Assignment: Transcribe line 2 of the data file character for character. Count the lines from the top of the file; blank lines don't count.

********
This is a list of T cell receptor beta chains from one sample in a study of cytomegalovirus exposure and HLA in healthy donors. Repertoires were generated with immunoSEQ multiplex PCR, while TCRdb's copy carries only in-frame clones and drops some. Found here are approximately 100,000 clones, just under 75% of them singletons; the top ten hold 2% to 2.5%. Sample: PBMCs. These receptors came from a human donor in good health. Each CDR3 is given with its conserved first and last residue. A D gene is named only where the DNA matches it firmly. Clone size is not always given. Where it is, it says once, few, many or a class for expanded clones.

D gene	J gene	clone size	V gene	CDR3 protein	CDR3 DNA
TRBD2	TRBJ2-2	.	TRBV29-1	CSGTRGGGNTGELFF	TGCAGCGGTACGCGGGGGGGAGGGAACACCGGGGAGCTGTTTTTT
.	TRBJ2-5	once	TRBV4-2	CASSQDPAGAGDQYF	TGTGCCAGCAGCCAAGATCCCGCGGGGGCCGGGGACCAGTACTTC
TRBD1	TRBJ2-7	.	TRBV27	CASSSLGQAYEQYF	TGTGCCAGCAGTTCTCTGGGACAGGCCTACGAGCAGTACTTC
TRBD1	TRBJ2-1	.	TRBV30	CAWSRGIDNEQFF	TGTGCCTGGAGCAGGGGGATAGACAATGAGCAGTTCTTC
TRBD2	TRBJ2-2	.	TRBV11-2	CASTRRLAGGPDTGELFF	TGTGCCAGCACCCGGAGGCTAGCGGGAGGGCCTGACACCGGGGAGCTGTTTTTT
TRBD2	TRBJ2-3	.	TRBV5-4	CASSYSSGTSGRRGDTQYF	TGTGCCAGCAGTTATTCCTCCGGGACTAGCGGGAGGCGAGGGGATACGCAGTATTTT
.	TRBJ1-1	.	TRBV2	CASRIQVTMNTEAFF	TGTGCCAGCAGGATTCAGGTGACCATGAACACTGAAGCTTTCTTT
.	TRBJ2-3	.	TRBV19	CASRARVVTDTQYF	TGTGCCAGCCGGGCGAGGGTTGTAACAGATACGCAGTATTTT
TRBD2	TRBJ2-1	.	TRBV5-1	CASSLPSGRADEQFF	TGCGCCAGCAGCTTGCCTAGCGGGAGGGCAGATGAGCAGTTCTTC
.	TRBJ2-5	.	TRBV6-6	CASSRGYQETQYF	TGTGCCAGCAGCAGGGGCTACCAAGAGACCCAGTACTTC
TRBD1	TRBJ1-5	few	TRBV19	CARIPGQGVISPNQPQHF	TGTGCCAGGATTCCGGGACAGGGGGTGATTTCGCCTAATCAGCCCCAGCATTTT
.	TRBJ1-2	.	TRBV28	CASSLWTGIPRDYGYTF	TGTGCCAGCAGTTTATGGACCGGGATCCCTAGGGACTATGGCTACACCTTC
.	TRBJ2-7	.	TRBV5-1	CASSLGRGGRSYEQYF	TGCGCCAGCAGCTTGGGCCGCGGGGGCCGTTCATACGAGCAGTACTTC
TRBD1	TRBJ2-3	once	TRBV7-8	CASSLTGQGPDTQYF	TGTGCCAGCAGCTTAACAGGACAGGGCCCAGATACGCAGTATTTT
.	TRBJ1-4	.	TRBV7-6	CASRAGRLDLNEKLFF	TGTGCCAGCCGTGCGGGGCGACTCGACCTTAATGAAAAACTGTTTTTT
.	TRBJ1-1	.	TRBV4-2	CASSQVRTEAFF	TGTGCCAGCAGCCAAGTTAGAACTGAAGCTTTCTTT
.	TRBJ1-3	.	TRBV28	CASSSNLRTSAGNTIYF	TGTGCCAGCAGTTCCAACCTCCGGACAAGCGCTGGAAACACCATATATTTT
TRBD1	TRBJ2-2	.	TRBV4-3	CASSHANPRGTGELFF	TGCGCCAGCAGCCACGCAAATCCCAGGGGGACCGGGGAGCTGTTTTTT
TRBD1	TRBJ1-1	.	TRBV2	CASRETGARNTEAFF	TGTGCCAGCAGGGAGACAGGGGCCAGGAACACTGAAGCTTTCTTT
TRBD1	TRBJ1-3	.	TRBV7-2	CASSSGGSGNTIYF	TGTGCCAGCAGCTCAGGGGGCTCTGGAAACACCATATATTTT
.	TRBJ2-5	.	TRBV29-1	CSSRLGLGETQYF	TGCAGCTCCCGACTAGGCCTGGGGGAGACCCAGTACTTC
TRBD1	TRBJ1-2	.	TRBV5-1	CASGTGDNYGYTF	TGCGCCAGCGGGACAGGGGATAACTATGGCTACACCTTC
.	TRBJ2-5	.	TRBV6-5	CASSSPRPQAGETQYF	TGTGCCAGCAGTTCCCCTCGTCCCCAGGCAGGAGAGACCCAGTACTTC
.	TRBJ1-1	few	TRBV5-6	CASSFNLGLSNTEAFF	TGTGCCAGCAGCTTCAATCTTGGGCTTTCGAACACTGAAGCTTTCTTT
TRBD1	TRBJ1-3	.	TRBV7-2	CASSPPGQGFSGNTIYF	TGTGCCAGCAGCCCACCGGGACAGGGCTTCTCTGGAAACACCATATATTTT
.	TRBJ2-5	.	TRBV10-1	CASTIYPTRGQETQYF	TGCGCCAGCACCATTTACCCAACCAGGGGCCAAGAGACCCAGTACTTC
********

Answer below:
D gene	J gene	clone size	V gene	CDR3 protein	CDR3 DNA